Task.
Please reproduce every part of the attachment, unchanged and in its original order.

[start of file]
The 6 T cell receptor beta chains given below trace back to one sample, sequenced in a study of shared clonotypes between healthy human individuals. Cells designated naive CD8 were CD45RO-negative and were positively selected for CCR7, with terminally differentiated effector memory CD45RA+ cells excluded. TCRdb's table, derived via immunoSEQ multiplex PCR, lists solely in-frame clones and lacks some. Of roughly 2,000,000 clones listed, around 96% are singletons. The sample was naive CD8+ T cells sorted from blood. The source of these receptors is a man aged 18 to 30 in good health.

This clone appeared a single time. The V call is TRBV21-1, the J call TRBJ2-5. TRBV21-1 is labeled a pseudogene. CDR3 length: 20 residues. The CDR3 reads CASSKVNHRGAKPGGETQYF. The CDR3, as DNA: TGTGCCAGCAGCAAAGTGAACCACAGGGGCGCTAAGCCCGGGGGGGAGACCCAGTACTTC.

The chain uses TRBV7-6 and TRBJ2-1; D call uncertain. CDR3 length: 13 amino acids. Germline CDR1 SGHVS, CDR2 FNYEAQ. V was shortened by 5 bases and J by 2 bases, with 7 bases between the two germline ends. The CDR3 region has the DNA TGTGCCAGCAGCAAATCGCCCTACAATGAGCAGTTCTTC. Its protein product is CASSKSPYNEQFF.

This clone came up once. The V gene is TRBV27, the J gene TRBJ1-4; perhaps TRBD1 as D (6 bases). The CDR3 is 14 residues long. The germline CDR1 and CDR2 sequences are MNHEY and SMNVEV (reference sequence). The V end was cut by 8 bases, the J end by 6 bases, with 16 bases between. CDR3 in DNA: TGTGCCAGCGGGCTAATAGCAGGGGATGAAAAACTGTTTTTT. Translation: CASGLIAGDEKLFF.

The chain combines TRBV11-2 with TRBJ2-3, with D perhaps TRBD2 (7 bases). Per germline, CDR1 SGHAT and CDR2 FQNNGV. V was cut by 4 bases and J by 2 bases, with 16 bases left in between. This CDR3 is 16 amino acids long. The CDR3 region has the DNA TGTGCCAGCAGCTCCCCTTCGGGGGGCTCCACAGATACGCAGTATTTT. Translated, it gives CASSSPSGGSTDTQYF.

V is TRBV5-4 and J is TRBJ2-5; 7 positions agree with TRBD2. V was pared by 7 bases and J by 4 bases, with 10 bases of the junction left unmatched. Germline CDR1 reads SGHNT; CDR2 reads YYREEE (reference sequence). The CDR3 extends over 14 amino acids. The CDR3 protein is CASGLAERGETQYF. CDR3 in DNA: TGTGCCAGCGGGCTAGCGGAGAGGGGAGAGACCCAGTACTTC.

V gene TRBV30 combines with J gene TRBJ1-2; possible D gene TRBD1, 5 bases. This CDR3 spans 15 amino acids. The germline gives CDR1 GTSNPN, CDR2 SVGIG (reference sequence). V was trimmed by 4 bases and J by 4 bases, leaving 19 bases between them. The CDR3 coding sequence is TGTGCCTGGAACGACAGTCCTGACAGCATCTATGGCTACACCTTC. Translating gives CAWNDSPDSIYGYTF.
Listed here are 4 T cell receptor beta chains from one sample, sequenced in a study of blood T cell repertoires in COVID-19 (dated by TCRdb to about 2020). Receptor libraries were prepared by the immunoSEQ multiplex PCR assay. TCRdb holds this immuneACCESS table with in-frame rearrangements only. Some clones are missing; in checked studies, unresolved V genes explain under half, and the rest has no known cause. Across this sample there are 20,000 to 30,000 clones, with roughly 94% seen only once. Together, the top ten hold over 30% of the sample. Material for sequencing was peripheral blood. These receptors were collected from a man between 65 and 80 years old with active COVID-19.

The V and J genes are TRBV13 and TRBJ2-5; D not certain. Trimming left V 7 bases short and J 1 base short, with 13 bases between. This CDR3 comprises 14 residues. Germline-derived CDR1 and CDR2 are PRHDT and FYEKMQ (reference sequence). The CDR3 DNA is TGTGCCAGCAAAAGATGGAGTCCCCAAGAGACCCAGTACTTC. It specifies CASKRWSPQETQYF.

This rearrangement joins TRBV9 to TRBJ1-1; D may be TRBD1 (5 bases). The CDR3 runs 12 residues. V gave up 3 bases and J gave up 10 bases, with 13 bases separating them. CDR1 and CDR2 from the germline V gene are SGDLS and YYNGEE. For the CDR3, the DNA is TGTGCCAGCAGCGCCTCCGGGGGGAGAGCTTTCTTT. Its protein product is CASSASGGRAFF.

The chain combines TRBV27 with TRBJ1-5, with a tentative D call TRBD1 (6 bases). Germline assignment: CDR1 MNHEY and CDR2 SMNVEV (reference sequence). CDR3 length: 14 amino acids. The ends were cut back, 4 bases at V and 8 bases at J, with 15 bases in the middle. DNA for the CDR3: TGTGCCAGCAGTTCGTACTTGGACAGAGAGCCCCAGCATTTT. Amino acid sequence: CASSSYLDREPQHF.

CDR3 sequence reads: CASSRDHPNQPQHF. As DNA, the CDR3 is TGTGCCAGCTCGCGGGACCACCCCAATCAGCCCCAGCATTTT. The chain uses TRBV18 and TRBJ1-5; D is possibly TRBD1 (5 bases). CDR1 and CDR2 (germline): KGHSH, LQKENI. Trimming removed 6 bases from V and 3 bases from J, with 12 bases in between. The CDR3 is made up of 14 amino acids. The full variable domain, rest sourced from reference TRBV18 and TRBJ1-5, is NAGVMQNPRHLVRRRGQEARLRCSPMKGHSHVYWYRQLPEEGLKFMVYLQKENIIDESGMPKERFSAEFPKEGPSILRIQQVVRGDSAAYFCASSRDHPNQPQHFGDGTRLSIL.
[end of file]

The 6 T cell receptor beta chains given below trace back to one sample, sequenced in a study of shared clonotypes between healthy human individuals. Cells designated naive CD8 were CD45RO-negative and were positively selected for CCR7, with terminally differentiated effector memory CD45RA+ cells excluded. TCRdb's table, derived via immunoSEQ multiplex PCR, lists solely in-frame clones and lacks some. Of roughly 2,000,000 clones listed, around 96% are singletons. The sample was naive CD8+ T cells sorted from blood. The source of these receptors is a man aged 18 to 30 in good health.

This clone appeared a single time. The V call is TRBV21-1, the J call TRBJ2-5. TRBV21-1 is labeled a pseudogene. CDR3 length: 20 residues. The CDR3 reads CASSKVNHRGAKPGGETQYF. The CDR3, as DNA: TGTGCCAGCAGCAAAGTGAACCACAGGGGCGCTAAGCCCGGGGGGGAGACCCAGTACTTC.

The chain uses TRBV7-6 and TRBJ2-1; D call uncertain. CDR3 length: 13 amino acids. Germline CDR1 SGHVS, CDR2 FNYEAQ. V was shortened by 5 bases and J by 2 bases, with 7 bases between the two germline ends. The CDR3 region has the DNA TGTGCCAGCAGCAAATCGCCCTACAATGAGCAGTTCTTC. Its protein product is CASSKSPYNEQFF.

This clone came up once. The V gene is TRBV27, the J gene TRBJ1-4; perhaps TRBD1 as D (6 bases). The CDR3 is 14 residues long. The germline CDR1 and CDR2 sequences are MNHEY and SMNVEV (reference sequence). The V end was cut by 8 bases, the J end by 6 bases, with 16 bases between. CDR3 in DNA: TGTGCCAGCGGGCTAATAGCAGGGGATGAAAAACTGTTTTTT. Translation: CASGLIAGDEKLFF.

The chain combines TRBV11-2 with TRBJ2-3, with D perhaps TRBD2 (7 bases). Per germline, CDR1 SGHAT and CDR2 FQNNGV. V was cut by 4 bases and J by 2 bases, with 16 bases left in between. This CDR3 is 16 amino acids long. The CDR3 region has the DNA TGTGCCAGCAGCTCCCCTTCGGGGGGCTCCACAGATACGCAGTATTTT. Translated, it gives CASSSPSGGSTDTQYF.

V is TRBV5-4 and J is TRBJ2-5; 7 positions agree with TRBD2. V was pared by 7 bases and J by 4 bases, with 10 bases of the junction left unmatched. Germline CDR1 reads SGHNT; CDR2 reads YYREEE (reference sequence). The CDR3 extends over 14 amino acids. The CDR3 protein is CASGLAERGETQYF. CDR3 in DNA: TGTGCCAGCGGGCTAGCGGAGAGGGGAGAGACCCAGTACTTC.

V gene TRBV30 combines with J gene TRBJ1-2; possible D gene TRBD1, 5 bases. This CDR3 spans 15 amino acids. The germline gives CDR1 GTSNPN, CDR2 SVGIG (reference sequence). V was trimmed by 4 bases and J by 4 bases, leaving 19 bases between them. The CDR3 coding sequence is TGTGCCTGGAACGACAGTCCTGACAGCATCTATGGCTACACCTTC. Translating gives CAWNDSPDSIYGYTF.
Listed here are 4 T cell receptor beta chains from one sample, sequenced in a study of blood T cell repertoires in COVID-19 (dated by TCRdb to about 2020). Receptor libraries were prepared by the immunoSEQ multiplex PCR assay. TCRdb holds this immuneACCESS table with in-frame rearrangements only. Some clones are missing; in checked studies, unresolved V genes explain under half, and the rest has no known cause. Across this sample there are 20,000 to 30,000 clones, with roughly 94% seen only once. Together, the top ten hold over 30% of the sample. Material for sequencing was peripheral blood. These receptors were collected from a man between 65 and 80 years old with active COVID-19.

The V and J genes are TRBV13 and TRBJ2-5; D not certain. Trimming left V 7 bases short and J 1 base short, with 13 bases between. This CDR3 comprises 14 residues. Germline-derived CDR1 and CDR2 are PRHDT and FYEKMQ (reference sequence). The CDR3 DNA is TGTGCCAGCAAAAGATGGAGTCCCCAAGAGACCCAGTACTTC. It specifies CASKRWSPQETQYF.

This rearrangement joins TRBV9 to TRBJ1-1; D may be TRBD1 (5 bases). The CDR3 runs 12 residues. V gave up 3 bases and J gave up 10 bases, with 13 bases separating them. CDR1 and CDR2 from the germline V gene are SGDLS and YYNGEE. For the CDR3, the DNA is TGTGCCAGCAGCGCCTCCGGGGGGAGAGCTTTCTTT. Its protein product is CASSASGGRAFF.

The chain combines TRBV27 with TRBJ1-5, with a tentative D call TRBD1 (6 bases). Germline assignment: CDR1 MNHEY and CDR2 SMNVEV (reference sequence). CDR3 length: 14 amino acids. The ends were cut back, 4 bases at V and 8 bases at J, with 15 bases in the middle. DNA for the CDR3: TGTGCCAGCAGTTCGTACTTGGACAGAGAGCCCCAGCATTTT. Amino acid sequence: CASSSYLDREPQHF.

CDR3 sequence reads: CASSRDHPNQPQHF. As DNA, the CDR3 is TGTGCCAGCTCGCGGGACCACCCCAATCAGCCCCAGCATTTT. The chain uses TRBV18 and TRBJ1-5; D is possibly TRBD1 (5 bases). CDR1 and CDR2 (germline): KGHSH, LQKENI. Trimming removed 6 bases from V and 3 bases from J, with 12 bases in between. The CDR3 is made up of 14 amino acids. The full variable domain, rest sourced from reference TRBV18 and TRBJ1-5, is NAGVMQNPRHLVRRRGQEARLRCSPMKGHSHVYWYRQLPEEGLKFMVYLQKENIIDESGMPKERFSAEFPKEGPSILRIQQVVRGDSAAYFCASSRDHPNQPQHFGDGTRLSIL.